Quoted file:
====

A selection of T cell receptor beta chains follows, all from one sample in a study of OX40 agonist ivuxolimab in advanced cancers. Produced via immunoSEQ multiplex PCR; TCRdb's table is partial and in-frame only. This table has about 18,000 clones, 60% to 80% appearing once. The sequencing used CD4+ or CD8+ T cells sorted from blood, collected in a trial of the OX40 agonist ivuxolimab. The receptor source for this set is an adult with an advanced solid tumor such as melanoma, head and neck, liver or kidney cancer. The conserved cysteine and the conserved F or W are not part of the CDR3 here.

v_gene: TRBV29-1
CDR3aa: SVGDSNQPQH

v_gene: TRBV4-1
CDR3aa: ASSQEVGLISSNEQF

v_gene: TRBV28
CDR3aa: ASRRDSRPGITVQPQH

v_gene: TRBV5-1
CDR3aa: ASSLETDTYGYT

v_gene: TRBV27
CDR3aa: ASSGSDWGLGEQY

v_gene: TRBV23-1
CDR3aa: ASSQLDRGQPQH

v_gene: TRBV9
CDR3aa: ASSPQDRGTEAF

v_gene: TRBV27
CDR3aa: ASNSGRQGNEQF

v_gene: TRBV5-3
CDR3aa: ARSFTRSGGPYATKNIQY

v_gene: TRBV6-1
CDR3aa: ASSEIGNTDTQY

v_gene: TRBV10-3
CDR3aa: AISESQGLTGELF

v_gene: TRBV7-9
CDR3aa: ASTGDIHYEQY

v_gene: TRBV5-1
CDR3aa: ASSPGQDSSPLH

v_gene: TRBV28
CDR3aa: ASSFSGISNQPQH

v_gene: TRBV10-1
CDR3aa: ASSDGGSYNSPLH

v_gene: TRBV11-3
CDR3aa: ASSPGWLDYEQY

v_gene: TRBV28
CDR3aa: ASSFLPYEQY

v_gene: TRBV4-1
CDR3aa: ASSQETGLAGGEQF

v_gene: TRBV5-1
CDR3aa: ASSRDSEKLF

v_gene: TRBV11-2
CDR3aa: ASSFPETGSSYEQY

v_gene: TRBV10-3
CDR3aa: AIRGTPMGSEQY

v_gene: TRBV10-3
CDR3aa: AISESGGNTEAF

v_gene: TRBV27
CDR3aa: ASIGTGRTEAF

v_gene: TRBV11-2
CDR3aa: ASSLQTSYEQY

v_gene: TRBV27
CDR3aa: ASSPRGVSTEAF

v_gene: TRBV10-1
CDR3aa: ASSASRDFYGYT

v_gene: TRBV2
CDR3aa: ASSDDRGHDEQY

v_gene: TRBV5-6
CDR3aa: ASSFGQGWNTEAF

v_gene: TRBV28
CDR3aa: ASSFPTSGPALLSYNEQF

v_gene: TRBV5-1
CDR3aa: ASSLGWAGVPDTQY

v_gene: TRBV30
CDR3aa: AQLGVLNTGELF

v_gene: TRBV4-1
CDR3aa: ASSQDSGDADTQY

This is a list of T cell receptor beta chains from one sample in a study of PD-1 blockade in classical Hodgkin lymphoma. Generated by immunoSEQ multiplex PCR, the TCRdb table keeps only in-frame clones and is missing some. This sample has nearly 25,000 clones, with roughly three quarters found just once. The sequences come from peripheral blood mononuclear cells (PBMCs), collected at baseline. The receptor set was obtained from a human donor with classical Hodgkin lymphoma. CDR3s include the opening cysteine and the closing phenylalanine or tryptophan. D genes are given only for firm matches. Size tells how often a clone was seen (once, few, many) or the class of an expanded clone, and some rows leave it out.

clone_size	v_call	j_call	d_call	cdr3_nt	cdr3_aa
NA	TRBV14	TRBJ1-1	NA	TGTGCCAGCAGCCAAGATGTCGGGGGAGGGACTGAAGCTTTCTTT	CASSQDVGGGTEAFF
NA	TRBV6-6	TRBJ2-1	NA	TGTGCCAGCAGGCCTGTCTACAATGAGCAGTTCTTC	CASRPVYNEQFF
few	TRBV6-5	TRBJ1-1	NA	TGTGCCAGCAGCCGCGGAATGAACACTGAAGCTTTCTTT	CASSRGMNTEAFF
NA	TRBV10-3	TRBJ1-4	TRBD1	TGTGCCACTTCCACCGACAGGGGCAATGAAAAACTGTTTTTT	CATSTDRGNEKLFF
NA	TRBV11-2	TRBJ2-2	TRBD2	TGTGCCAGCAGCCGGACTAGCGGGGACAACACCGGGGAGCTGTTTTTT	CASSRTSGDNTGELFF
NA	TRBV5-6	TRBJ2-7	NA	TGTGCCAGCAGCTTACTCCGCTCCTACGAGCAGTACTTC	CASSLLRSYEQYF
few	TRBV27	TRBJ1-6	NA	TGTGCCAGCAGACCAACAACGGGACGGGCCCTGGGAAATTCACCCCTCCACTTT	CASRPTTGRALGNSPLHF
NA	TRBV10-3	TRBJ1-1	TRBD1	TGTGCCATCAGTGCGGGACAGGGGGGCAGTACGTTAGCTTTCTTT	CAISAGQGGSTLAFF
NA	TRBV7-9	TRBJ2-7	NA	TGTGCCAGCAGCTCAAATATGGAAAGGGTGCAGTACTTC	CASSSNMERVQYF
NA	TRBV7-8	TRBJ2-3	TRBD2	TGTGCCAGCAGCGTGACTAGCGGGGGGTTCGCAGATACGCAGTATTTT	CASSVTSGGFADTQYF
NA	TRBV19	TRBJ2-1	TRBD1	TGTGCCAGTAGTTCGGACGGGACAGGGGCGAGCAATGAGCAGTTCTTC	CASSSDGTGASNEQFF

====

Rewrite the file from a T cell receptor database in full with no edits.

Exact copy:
A selection of T cell receptor beta chains follows, all from one sample in a study of OX40 agonist ivuxolimab in advanced cancers. Produced via immunoSEQ multiplex PCR; TCRdb's table is partial and in-frame only. This table has about 18,000 clones, 60% to 80% appearing once. The sequencing used CD4+ or CD8+ T cells sorted from blood, collected in a trial of the OX40 agonist ivuxolimab. The receptor source for this set is an adult with an advanced solid tumor such as melanoma, head and neck, liver or kidney cancer. The conserved cysteine and the conserved F or W are not part of the CDR3 here.

v_gene: TRBV29-1
CDR3aa: SVGDSNQPQH

v_gene: TRBV4-1
CDR3aa: ASSQEVGLISSNEQF

v_gene: TRBV28
CDR3aa: ASRRDSRPGITVQPQH

v_gene: TRBV5-1
CDR3aa: ASSLETDTYGYT

v_gene: TRBV27
CDR3aa: ASSGSDWGLGEQY

v_gene: TRBV23-1
CDR3aa: ASSQLDRGQPQH

v_gene: TRBV9
CDR3aa: ASSPQDRGTEAF

v_gene: TRBV27
CDR3aa: ASNSGRQGNEQF

v_gene: TRBV5-3
CDR3aa: ARSFTRSGGPYATKNIQY

v_gene: TRBV6-1
CDR3aa: ASSEIGNTDTQY

v_gene: TRBV10-3
CDR3aa: AISESQGLTGELF

v_gene: TRBV7-9
CDR3aa: ASTGDIHYEQY

v_gene: TRBV5-1
CDR3aa: ASSPGQDSSPLH

v_gene: TRBV28
CDR3aa: ASSFSGISNQPQH

v_gene: TRBV10-1
CDR3aa: ASSDGGSYNSPLH

v_gene: TRBV11-3
CDR3aa: ASSPGWLDYEQY

v_gene: TRBV28
CDR3aa: ASSFLPYEQY

v_gene: TRBV4-1
CDR3aa: ASSQETGLAGGEQF

v_gene: TRBV5-1
CDR3aa: ASSRDSEKLF

v_gene: TRBV11-2
CDR3aa: ASSFPETGSSYEQY

v_gene: TRBV10-3
CDR3aa: AIRGTPMGSEQY

v_gene: TRBV10-3
CDR3aa: AISESGGNTEAF

v_gene: TRBV27
CDR3aa: ASIGTGRTEAF

v_gene: TRBV11-2
CDR3aa: ASSLQTSYEQY

v_gene: TRBV27
CDR3aa: ASSPRGVSTEAF

v_gene: TRBV10-1
CDR3aa: ASSASRDFYGYT

v_gene: TRBV2
CDR3aa: ASSDDRGHDEQY

v_gene: TRBV5-6
CDR3aa: ASSFGQGWNTEAF

v_gene: TRBV28
CDR3aa: ASSFPTSGPALLSYNEQF

v_gene: TRBV5-1
CDR3aa: ASSLGWAGVPDTQY

v_gene: TRBV30
CDR3aa: AQLGVLNTGELF

v_gene: TRBV4-1
CDR3aa: ASSQDSGDADTQY

This is a list of T cell receptor beta chains from one sample in a study of PD-1 blockade in classical Hodgkin lymphoma. Generated by immunoSEQ multiplex PCR, the TCRdb table keeps only in-frame clones and is missing some. This sample has nearly 25,000 clones, with roughly three quarters found just once. The sequences come from peripheral blood mononuclear cells (PBMCs), collected at baseline. The receptor set was obtained from a human donor with classical Hodgkin lymphoma. CDR3s include the opening cysteine and the closing phenylalanine or tryptophan. D genes are given only for firm matches. Size tells how often a clone was seen (once, few, many) or the class of an expanded clone, and some rows leave it out.

clone_size	v_call	j_call	d_call	cdr3_nt	cdr3_aa
NA	TRBV14	TRBJ1-1	NA	TGTGCCAGCAGCCAAGATGTCGGGGGAGGGACTGAAGCTTTCTTT	CASSQDVGGGTEAFF
NA	TRBV6-6	TRBJ2-1	NA	TGTGCCAGCAGGCCTGTCTACAATGAGCAGTTCTTC	CASRPVYNEQFF
few	TRBV6-5	TRBJ1-1	NA	TGTGCCAGCAGCCGCGGAATGAACACTGAAGCTTTCTTT	CASSRGMNTEAFF
NA	TRBV10-3	TRBJ1-4	TRBD1	TGTGCCACTTCCACCGACAGGGGCAATGAAAAACTGTTTTTT	CATSTDRGNEKLFF
NA	TRBV11-2	TRBJ2-2	TRBD2	TGTGCCAGCAGCCGGACTAGCGGGGACAACACCGGGGAGCTGTTTTTT	CASSRTSGDNTGELFF
NA	TRBV5-6	TRBJ2-7	NA	TGTGCCAGCAGCTTACTCCGCTCCTACGAGCAGTACTTC	CASSLLRSYEQYF
few	TRBV27	TRBJ1-6	NA	TGTGCCAGCAGACCAACAACGGGACGGGCCCTGGGAAATTCACCCCTCCACTTT	CASRPTTGRALGNSPLHF
NA	TRBV10-3	TRBJ1-1	TRBD1	TGTGCCATCAGTGCGGGACAGGGGGGCAGTACGTTAGCTTTCTTT	CAISAGQGGSTLAFF
NA	TRBV7-9	TRBJ2-7	NA	TGTGCCAGCAGCTCAAATATGGAAAGGGTGCAGTACTTC	CASSSNMERVQYF
NA	TRBV7-8	TRBJ2-3	TRBD2	TGTGCCAGCAGCGTGACTAGCGGGGGGTTCGCAGATACGCAGTATTTT	CASSVTSGGFADTQYF
NA	TRBV19	TRBJ2-1	TRBD1	TGTGCCAGTAGTTCGGACGGGACAGGGGCGAGCAATGAGCAGTTCTTC	CASSSDGTGASNEQFF